This post is great. I can totally relate.
I’ve read that we get the dog who can teach us the most… would you have learned nearly as much if you had a sweet, well-behaved, love-everyone dog? And yes, the dog-reactive dogs deserve loving homes as much as any other dog!
I am so lucky that J-girl was my first dog because she has taught me so much. Poor girl had to endure all my “rookie dog owner” mistakes but luckily she is a forgiving girl
Great article! Our incredibly social dog became reactive gradually after his first rabies vaccine. Researching since I have found that in susceptible dogs, the heavy metals and adjuvants in vaccines cause an erosion of the myelin sheath (the nerve coverings) making the nervous system hypersensitive and therefore more reactive. Also, a mild form of encephalitis can be caused by vaccines. Both factors will highly influence a dogs ability to cope socially. We’re having our dog treated homeopathically now for vaccinosis and he is already much improved. TTouch, Reiki and Acupuncture are also great for reactive dogs.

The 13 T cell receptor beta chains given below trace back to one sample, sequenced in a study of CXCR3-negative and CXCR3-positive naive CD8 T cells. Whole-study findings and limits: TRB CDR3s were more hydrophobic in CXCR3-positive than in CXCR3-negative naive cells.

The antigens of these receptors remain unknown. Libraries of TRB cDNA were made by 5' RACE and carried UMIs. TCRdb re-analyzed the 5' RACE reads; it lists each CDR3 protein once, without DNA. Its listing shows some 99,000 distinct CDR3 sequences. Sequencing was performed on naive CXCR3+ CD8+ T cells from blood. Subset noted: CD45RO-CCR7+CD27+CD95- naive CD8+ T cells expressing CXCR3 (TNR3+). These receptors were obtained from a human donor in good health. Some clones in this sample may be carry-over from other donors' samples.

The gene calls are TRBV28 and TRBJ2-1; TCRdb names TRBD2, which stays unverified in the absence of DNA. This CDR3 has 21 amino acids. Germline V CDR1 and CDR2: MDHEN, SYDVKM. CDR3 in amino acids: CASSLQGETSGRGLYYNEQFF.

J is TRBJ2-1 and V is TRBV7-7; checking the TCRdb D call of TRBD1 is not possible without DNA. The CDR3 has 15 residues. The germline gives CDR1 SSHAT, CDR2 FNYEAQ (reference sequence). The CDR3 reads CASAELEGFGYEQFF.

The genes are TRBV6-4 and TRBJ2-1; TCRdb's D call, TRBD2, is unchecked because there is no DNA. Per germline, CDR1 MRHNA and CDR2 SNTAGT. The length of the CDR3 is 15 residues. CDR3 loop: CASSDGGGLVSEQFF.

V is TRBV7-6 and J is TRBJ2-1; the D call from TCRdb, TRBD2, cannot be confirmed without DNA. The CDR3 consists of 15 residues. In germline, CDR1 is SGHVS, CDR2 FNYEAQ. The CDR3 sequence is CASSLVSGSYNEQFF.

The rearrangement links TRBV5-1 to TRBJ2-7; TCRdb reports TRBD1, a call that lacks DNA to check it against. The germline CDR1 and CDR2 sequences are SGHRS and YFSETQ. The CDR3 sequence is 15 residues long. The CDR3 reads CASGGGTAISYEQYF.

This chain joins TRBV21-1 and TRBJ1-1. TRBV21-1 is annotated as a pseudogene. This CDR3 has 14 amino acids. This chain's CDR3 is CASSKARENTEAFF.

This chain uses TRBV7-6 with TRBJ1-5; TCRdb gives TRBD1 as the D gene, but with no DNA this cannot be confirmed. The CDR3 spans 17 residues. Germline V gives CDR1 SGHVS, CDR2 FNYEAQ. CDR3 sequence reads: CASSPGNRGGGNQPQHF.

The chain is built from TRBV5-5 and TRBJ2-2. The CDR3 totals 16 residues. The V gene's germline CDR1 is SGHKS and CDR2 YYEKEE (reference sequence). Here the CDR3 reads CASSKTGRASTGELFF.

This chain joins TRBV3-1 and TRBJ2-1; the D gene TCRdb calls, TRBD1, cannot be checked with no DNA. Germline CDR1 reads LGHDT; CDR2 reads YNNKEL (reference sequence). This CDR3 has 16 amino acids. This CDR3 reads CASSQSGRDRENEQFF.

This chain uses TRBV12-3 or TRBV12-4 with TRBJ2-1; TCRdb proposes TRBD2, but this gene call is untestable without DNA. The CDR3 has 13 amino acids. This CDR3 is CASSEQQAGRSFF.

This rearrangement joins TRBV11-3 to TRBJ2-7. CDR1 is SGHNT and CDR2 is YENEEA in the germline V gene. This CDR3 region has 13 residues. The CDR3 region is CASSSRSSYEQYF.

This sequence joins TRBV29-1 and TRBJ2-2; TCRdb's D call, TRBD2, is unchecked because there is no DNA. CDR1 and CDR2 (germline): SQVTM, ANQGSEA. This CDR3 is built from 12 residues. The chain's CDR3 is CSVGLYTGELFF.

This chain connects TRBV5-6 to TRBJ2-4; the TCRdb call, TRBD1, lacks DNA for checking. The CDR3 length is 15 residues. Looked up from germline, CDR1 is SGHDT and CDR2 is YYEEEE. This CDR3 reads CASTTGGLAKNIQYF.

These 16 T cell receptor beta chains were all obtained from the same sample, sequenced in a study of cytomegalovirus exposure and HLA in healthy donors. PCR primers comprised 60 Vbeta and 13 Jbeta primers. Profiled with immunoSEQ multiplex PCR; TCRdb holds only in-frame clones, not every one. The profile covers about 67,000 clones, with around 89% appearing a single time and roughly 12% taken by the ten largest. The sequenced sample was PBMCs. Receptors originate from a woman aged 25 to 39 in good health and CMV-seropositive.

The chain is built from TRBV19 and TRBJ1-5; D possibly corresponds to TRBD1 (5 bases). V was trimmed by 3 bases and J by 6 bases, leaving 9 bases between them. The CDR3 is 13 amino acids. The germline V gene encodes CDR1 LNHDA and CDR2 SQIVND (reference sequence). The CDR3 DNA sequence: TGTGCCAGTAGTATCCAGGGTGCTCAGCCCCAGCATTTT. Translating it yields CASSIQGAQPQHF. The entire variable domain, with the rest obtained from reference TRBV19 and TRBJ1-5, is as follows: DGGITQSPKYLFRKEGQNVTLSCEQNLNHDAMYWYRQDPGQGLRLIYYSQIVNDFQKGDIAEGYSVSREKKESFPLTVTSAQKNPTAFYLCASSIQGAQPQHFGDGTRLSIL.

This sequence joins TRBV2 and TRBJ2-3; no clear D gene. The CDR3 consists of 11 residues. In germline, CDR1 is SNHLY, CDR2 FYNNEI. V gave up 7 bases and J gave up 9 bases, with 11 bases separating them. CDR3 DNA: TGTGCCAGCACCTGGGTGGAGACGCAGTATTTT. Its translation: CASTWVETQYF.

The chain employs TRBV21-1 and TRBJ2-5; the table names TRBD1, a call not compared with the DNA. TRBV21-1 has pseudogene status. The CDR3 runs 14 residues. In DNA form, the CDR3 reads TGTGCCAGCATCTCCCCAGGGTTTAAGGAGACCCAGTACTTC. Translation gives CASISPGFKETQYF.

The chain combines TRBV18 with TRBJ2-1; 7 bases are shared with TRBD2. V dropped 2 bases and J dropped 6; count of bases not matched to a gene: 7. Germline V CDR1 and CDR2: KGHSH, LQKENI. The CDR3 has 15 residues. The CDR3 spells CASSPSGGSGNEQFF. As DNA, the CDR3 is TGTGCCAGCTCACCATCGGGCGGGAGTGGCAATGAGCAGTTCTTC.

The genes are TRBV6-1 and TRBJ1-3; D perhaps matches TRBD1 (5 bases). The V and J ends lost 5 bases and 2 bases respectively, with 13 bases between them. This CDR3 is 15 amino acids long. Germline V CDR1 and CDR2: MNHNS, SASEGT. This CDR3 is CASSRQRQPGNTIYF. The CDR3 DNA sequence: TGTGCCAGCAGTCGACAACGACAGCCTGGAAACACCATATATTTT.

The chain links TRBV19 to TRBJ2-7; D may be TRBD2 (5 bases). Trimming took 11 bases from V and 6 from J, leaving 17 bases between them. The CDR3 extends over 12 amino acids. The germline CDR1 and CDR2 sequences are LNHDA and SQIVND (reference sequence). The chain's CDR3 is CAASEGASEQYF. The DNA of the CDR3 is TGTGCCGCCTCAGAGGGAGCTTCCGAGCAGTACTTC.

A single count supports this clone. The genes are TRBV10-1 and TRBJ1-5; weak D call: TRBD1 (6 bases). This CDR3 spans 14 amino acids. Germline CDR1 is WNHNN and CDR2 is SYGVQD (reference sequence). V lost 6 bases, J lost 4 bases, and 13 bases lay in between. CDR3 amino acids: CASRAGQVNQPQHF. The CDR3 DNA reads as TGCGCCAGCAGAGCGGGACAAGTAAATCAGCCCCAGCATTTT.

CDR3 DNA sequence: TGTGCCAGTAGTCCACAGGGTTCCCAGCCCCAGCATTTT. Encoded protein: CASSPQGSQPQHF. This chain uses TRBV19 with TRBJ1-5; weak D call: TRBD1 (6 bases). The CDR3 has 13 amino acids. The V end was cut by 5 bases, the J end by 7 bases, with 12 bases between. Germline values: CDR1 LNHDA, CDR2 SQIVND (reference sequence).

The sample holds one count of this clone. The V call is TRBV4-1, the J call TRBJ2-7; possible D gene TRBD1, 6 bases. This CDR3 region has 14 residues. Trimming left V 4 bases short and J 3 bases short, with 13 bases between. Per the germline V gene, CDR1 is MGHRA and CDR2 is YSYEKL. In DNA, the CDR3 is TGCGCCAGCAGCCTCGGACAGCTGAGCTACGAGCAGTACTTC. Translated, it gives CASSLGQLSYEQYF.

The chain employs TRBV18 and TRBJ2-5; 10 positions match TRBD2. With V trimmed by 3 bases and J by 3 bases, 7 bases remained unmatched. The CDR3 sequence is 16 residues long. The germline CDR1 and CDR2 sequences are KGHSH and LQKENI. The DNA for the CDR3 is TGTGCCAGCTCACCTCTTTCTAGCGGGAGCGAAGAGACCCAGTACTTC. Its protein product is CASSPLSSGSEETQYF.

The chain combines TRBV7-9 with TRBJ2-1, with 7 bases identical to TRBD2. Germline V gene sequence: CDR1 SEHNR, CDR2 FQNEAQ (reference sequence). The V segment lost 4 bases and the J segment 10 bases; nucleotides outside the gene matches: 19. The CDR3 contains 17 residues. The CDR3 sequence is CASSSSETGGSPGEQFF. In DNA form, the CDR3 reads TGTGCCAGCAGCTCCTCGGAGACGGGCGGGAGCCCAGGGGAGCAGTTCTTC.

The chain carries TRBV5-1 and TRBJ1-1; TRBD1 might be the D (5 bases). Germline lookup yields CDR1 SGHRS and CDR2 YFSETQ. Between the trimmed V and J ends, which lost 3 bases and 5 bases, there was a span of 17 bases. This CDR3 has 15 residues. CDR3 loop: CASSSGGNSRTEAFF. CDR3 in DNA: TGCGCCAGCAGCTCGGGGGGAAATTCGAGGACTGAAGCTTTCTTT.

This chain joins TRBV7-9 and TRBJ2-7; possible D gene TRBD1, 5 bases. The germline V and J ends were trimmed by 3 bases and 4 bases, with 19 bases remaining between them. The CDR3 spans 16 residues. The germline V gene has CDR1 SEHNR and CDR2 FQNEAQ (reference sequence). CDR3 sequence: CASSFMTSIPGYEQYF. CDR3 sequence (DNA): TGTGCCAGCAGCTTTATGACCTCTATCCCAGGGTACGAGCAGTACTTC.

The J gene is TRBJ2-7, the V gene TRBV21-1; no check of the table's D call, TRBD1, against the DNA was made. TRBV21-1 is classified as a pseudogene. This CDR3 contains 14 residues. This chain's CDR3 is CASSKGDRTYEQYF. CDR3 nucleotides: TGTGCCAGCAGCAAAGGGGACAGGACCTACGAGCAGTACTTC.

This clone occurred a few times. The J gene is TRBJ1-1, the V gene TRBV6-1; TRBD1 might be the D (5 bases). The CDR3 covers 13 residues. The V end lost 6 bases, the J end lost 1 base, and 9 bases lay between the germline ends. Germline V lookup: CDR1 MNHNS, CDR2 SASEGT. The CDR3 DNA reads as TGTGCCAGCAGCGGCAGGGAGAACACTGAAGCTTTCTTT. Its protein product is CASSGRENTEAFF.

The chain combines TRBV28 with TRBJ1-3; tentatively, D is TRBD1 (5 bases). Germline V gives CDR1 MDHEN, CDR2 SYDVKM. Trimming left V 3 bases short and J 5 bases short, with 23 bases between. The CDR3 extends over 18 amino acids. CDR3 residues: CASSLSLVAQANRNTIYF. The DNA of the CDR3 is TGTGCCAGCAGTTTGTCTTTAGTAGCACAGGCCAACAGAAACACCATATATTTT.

Michelle…I have only recently been looking at the impact of vaccines and the information you presented above has really motivated me to do more research and talk to my vet about titers. Thanks for sharing and best of luck with your dog!
You’ve nailed it, Michelle. Though it’s not just heavy metals, it’s subtler and deeper than that: rabies virus is known to reduce the “brakes” on aggression, and causes biting in the affected animal. That’s how the virus spreads, bites with infected saliva.
I’ve recently touched on this in more depth in this blog post:
And, the good news is, this reactivity can be cured homeopathically. It’s not DIY usually, as it’s chronic disease that needs training to manage, but you don’t have to live a life on egg shells with dogs like this.